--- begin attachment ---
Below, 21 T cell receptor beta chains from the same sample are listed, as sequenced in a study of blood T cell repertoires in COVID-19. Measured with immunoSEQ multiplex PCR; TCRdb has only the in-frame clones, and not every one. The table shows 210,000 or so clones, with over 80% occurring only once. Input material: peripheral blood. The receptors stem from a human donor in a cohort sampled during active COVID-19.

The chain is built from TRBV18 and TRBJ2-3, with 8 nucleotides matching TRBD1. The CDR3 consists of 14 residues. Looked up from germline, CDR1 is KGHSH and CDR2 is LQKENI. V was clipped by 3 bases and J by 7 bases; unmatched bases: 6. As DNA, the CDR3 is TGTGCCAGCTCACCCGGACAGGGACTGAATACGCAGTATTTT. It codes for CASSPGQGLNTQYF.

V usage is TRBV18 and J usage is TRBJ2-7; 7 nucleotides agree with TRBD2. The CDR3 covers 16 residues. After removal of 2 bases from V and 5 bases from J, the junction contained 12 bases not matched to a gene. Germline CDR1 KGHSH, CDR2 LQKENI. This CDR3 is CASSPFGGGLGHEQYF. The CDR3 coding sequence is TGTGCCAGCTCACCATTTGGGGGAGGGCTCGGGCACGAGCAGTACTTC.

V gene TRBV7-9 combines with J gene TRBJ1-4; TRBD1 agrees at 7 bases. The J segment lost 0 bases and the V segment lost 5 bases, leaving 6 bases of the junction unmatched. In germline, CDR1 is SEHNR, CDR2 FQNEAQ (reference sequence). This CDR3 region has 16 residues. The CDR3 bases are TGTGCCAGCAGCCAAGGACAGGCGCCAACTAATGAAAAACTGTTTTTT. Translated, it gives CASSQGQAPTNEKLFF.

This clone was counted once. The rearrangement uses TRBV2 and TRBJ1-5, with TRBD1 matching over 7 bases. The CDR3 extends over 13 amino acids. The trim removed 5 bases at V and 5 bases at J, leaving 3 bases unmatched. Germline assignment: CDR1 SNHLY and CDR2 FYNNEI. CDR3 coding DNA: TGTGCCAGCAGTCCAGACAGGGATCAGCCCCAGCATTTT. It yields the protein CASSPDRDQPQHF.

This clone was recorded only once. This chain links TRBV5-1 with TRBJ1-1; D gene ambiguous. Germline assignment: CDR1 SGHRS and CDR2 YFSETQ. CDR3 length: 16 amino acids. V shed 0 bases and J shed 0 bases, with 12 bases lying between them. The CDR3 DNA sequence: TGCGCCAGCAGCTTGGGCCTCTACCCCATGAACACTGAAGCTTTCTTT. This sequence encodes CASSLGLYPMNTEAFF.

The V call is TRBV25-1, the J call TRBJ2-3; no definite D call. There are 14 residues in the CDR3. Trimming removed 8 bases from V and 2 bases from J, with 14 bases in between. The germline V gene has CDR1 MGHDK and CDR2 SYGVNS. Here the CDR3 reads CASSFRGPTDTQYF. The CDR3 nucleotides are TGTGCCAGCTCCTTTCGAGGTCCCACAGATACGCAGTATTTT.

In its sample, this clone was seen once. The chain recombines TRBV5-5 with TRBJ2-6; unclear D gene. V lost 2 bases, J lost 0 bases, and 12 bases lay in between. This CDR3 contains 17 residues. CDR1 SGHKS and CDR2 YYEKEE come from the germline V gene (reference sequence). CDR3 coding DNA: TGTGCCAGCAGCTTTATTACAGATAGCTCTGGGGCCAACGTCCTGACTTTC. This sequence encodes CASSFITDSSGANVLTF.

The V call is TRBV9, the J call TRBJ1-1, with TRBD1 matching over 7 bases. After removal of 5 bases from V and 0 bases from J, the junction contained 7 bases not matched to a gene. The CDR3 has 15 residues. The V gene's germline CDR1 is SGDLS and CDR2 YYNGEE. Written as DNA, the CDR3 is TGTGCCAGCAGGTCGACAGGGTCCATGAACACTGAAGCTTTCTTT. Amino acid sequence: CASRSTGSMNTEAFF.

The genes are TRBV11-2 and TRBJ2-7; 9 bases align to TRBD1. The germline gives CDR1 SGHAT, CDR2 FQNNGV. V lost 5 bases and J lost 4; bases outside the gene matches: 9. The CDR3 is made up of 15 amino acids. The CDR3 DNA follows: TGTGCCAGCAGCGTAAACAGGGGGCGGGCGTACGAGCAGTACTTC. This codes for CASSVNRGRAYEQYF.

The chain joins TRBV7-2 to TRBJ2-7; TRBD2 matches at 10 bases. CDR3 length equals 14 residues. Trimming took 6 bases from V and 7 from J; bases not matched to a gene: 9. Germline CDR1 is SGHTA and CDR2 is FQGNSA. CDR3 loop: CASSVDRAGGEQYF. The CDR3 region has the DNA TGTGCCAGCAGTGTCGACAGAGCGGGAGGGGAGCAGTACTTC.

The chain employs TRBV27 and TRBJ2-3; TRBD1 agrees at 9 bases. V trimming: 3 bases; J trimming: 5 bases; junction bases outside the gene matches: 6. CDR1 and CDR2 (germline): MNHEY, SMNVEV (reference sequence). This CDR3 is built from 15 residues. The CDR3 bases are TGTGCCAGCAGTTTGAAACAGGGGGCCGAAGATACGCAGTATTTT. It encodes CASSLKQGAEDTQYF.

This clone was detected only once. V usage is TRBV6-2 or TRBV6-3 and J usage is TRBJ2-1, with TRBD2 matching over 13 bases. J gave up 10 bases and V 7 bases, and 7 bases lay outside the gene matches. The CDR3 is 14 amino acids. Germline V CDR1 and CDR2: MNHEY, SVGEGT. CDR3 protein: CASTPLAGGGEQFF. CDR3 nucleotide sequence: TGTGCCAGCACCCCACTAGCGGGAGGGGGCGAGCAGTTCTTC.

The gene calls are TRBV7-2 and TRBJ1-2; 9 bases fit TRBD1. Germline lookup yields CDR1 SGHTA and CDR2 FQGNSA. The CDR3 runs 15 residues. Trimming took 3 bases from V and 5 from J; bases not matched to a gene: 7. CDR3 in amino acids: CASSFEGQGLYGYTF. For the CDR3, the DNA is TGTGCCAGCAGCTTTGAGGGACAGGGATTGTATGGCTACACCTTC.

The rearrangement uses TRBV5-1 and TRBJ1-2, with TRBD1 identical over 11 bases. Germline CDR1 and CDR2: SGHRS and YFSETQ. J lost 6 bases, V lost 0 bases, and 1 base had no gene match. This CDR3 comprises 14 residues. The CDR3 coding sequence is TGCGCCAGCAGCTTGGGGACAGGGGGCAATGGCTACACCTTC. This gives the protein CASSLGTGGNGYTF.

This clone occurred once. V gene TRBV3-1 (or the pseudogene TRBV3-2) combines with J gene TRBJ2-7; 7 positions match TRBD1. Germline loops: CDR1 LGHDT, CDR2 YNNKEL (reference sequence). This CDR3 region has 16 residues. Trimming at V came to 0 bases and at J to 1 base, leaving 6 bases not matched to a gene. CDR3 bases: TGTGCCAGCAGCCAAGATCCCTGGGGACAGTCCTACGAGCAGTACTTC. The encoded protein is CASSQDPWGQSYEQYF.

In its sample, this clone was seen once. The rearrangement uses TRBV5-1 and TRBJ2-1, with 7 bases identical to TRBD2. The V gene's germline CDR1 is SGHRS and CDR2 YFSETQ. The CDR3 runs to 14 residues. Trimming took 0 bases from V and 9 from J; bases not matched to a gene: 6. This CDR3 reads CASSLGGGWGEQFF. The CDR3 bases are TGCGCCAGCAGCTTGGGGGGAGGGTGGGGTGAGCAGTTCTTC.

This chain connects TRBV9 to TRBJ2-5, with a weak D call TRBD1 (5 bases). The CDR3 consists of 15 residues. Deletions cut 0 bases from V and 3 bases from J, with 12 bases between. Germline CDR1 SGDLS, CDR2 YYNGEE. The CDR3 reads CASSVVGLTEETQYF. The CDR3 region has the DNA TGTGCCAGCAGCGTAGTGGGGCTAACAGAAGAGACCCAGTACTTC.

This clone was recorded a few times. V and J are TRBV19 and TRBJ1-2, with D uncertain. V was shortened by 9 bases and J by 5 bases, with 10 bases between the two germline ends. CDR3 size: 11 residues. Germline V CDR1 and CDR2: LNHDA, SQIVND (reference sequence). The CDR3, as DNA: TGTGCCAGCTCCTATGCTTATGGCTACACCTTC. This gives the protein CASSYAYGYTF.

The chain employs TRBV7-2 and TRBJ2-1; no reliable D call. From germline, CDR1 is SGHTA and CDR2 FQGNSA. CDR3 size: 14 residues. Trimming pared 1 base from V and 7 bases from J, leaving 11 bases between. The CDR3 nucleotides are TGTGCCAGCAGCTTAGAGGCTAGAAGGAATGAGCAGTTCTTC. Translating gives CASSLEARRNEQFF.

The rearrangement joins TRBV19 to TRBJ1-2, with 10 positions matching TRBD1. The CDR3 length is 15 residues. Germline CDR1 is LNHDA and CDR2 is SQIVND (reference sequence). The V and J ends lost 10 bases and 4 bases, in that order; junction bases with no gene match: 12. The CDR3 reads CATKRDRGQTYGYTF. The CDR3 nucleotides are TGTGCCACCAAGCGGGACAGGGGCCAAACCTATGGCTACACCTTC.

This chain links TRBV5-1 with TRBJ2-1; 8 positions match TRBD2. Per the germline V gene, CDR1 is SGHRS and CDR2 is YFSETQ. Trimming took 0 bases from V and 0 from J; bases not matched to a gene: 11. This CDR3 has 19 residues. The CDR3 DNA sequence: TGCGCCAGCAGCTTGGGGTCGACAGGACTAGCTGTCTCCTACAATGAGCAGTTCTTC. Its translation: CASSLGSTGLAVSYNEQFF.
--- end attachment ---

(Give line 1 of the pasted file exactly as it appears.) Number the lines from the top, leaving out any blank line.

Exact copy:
Below, 21 T cell receptor beta chains from the same sample are listed, as sequenced in a study of blood T cell repertoires in COVID-19. Measured with immunoSEQ multiplex PCR; TCRdb has only the in-frame clones, and not every one. The table shows 210,000 or so clones, with over 80% occurring only once. Input material: peripheral blood. The receptors stem from a human donor in a cohort sampled during active COVID-19.